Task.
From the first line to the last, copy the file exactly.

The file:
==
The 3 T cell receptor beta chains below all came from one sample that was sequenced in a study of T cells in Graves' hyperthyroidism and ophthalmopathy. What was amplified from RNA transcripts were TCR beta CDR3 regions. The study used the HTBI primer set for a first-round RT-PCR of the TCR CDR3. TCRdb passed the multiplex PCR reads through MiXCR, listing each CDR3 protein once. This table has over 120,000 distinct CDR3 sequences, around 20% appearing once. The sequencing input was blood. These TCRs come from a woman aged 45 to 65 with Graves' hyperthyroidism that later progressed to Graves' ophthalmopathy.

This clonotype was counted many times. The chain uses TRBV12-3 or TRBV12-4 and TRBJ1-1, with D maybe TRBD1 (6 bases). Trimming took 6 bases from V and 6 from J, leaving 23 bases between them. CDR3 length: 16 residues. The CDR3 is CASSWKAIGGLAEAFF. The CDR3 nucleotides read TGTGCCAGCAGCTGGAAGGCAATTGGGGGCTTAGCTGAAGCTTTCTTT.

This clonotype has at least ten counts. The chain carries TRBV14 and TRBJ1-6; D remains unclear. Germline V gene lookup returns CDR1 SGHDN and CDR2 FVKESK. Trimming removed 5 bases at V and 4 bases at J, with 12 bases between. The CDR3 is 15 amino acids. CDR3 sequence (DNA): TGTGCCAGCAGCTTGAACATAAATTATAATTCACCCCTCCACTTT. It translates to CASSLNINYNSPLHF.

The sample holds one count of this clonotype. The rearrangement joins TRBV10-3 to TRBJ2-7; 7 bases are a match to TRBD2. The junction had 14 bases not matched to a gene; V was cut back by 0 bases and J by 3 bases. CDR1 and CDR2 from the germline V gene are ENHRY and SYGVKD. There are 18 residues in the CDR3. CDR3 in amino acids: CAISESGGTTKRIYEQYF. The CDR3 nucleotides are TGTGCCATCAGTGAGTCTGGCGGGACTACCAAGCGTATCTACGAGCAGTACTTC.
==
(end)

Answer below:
The 3 T cell receptor beta chains below all came from one sample that was sequenced in a study of T cells in Graves' hyperthyroidism and ophthalmopathy. What was amplified from RNA transcripts were TCR beta CDR3 regions. The study used the HTBI primer set for a first-round RT-PCR of the TCR CDR3. TCRdb passed the multiplex PCR reads through MiXCR, listing each CDR3 protein once. This table has over 120,000 distinct CDR3 sequences, around 20% appearing once. The sequencing input was blood. These TCRs come from a woman aged 45 to 65 with Graves' hyperthyroidism that later progressed to Graves' ophthalmopathy.

This clonotype was counted many times. The chain uses TRBV12-3 or TRBV12-4 and TRBJ1-1, with D maybe TRBD1 (6 bases). Trimming took 6 bases from V and 6 from J, leaving 23 bases between them. CDR3 length: 16 residues. The CDR3 is CASSWKAIGGLAEAFF. The CDR3 nucleotides read TGTGCCAGCAGCTGGAAGGCAATTGGGGGCTTAGCTGAAGCTTTCTTT.

This clonotype has at least ten counts. The chain carries TRBV14 and TRBJ1-6; D remains unclear. Germline V gene lookup returns CDR1 SGHDN and CDR2 FVKESK. Trimming removed 5 bases at V and 4 bases at J, with 12 bases between. The CDR3 is 15 amino acids. CDR3 sequence (DNA): TGTGCCAGCAGCTTGAACATAAATTATAATTCACCCCTCCACTTT. It translates to CASSLNINYNSPLHF.

The sample holds one count of this clonotype. The rearrangement joins TRBV10-3 to TRBJ2-7; 7 bases are a match to TRBD2. The junction had 14 bases not matched to a gene; V was cut back by 0 bases and J by 3 bases. CDR1 and CDR2 from the germline V gene are ENHRY and SYGVKD. There are 18 residues in the CDR3. CDR3 in amino acids: CAISESGGTTKRIYEQYF. The CDR3 nucleotides are TGTGCCATCAGTGAGTCTGGCGGGACTACCAAGCGTATCTACGAGCAGTACTTC.